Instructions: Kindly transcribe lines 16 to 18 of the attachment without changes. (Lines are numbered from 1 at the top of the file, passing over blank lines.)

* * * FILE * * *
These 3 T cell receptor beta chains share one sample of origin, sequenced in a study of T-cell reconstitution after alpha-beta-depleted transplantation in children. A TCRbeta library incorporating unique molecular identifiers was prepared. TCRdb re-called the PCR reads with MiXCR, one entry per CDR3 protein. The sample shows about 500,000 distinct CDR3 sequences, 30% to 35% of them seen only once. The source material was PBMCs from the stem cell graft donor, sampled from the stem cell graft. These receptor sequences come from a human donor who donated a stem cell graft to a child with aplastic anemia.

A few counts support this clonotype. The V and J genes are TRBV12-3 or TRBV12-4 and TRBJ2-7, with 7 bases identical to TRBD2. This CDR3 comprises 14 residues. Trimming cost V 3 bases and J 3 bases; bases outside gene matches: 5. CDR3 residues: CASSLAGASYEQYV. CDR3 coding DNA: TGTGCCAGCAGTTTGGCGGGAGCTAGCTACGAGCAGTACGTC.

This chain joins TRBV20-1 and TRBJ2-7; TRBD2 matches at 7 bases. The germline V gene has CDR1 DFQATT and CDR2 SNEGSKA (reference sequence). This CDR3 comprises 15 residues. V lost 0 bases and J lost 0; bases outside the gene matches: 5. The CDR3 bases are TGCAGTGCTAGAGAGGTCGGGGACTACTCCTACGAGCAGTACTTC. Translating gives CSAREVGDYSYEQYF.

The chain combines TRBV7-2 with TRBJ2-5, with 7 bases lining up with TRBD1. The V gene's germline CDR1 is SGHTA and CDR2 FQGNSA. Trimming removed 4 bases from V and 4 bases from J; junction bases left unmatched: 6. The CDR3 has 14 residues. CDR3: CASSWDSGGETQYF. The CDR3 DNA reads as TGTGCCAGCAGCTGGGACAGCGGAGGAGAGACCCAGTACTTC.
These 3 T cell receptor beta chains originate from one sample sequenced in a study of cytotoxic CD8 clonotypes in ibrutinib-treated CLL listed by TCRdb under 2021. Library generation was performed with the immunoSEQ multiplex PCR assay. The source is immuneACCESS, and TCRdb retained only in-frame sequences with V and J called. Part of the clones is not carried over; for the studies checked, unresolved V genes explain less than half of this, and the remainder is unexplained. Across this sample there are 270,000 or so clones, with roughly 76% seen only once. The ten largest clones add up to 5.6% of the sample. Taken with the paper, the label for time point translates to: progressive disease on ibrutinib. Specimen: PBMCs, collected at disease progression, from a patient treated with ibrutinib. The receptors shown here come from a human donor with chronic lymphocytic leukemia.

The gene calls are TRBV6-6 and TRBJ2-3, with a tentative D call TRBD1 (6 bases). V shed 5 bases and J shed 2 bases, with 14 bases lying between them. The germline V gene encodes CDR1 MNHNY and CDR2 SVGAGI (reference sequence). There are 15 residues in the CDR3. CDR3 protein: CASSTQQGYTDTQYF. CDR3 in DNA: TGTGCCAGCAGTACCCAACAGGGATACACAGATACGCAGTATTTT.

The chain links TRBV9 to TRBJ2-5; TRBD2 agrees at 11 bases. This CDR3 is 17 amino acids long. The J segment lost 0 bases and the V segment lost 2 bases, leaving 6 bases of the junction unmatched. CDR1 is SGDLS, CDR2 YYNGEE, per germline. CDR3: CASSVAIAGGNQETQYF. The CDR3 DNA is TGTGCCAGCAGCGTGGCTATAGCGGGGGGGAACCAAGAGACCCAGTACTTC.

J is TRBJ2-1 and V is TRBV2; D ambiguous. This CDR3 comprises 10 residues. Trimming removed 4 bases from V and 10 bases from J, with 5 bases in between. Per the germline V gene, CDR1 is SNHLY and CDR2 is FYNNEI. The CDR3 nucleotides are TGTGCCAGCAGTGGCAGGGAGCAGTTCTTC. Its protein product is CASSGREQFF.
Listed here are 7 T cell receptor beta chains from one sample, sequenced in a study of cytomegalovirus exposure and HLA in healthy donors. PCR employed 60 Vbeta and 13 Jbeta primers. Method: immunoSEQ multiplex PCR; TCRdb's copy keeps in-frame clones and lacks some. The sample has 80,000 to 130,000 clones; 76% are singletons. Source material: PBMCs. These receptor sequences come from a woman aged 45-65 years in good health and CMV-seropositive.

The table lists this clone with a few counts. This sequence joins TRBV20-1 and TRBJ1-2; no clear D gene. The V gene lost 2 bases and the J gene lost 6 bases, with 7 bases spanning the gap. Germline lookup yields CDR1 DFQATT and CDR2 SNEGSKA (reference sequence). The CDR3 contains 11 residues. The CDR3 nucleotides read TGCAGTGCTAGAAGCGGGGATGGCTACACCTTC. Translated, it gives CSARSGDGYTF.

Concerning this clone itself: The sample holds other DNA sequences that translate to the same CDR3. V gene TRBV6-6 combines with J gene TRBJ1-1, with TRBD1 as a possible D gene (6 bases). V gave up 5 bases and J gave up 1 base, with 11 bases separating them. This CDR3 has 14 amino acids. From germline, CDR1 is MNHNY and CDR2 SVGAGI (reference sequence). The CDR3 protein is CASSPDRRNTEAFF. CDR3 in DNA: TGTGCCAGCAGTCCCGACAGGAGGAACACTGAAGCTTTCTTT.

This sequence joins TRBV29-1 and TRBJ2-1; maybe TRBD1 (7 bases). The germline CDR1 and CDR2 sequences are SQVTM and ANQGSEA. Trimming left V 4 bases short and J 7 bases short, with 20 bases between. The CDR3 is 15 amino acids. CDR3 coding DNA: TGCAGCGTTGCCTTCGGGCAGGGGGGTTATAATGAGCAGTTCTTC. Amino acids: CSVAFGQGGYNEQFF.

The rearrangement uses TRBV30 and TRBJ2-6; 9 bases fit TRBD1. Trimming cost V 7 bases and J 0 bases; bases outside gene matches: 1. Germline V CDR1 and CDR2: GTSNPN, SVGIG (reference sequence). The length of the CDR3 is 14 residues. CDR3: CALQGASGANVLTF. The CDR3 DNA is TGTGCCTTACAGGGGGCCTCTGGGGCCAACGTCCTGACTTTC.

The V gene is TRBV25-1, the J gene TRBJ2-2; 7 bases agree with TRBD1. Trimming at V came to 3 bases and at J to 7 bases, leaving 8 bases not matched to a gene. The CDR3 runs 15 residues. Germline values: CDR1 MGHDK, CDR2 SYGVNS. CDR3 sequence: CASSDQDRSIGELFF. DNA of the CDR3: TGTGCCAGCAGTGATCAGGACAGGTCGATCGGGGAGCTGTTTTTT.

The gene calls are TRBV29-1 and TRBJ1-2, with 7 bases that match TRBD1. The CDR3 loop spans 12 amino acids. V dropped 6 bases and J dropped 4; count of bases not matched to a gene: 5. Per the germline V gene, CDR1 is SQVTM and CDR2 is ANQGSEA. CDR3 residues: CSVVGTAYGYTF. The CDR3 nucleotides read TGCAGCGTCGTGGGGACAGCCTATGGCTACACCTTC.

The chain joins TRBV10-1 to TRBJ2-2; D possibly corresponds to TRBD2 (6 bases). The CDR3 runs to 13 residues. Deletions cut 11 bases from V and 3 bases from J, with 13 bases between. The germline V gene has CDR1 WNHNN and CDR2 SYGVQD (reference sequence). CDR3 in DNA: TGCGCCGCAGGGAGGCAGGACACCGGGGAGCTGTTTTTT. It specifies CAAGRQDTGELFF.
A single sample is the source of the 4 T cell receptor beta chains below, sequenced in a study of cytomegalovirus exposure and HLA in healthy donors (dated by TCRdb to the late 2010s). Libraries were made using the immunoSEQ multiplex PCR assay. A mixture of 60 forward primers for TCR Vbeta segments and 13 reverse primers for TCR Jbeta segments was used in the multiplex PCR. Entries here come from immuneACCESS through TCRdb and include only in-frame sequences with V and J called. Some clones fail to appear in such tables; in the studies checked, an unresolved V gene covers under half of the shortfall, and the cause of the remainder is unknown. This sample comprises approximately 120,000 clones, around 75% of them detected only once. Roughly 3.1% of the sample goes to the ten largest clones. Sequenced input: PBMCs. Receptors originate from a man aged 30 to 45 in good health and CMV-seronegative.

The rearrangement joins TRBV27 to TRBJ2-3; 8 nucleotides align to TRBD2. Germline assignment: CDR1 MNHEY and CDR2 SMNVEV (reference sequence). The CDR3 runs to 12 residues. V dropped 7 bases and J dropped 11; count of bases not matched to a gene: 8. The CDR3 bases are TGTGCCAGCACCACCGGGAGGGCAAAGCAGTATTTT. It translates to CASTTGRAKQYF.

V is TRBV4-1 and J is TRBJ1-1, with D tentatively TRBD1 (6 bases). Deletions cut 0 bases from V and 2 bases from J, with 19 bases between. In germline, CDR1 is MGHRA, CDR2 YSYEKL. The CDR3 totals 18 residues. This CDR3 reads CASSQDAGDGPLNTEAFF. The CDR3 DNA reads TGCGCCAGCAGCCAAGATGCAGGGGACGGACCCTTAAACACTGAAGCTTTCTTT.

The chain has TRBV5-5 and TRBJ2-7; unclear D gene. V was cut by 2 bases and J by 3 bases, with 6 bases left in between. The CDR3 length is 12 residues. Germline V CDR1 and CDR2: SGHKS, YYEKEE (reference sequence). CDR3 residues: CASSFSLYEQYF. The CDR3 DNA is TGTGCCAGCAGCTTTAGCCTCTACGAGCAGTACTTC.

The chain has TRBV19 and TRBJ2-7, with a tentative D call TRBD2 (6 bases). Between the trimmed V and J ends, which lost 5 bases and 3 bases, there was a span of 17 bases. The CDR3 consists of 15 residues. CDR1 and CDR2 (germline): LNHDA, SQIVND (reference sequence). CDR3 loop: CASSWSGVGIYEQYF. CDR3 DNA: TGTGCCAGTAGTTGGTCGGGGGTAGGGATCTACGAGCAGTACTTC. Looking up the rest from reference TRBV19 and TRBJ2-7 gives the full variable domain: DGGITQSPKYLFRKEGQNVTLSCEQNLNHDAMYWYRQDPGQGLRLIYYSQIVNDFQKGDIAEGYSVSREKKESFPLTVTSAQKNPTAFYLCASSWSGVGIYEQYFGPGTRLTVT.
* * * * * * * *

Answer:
The chain joins TRBV10-1 to TRBJ2-2; D possibly corresponds to TRBD2 (6 bases). The CDR3 runs to 13 residues. Deletions cut 11 bases from V and 3 bases from J, with 13 bases between. The germline V gene has CDR1 WNHNN and CDR2 SYGVQD (reference sequence). CDR3 in DNA: TGCGCCGCAGGGAGGCAGGACACCGGGGAGCTGTTTTTT. It specifies CAAGRQDTGELFF.
A single sample is the source of the 4 T cell receptor beta chains below, sequenced in a study of cytomegalovirus exposure and HLA in healthy donors (dated by TCRdb to the late 2010s). Libraries were made using the immunoSEQ multiplex PCR assay. A mixture of 60 forward primers for TCR Vbeta segments and 13 reverse primers for TCR Jbeta segments was used in the multiplex PCR. Entries here come from immuneACCESS through TCRdb and include only in-frame sequences with V and J called. Some clones fail to appear in such tables; in the studies checked, an unresolved V gene covers under half of the shortfall, and the cause of the remainder is unknown. This sample comprises approximately 120,000 clones, around 75% of them detected only once. Roughly 3.1% of the sample goes to the ten largest clones. Sequenced input: PBMCs. Receptors originate from a man aged 30 to 45 in good health and CMV-seronegative.

The rearrangement joins TRBV27 to TRBJ2-3; 8 nucleotides align to TRBD2. Germline assignment: CDR1 MNHEY and CDR2 SMNVEV (reference sequence). The CDR3 runs to 12 residues. V dropped 7 bases and J dropped 11; count of bases not matched to a gene: 8. The CDR3 bases are TGTGCCAGCACCACCGGGAGGGCAAAGCAGTATTTT. It translates to CASTTGRAKQYF.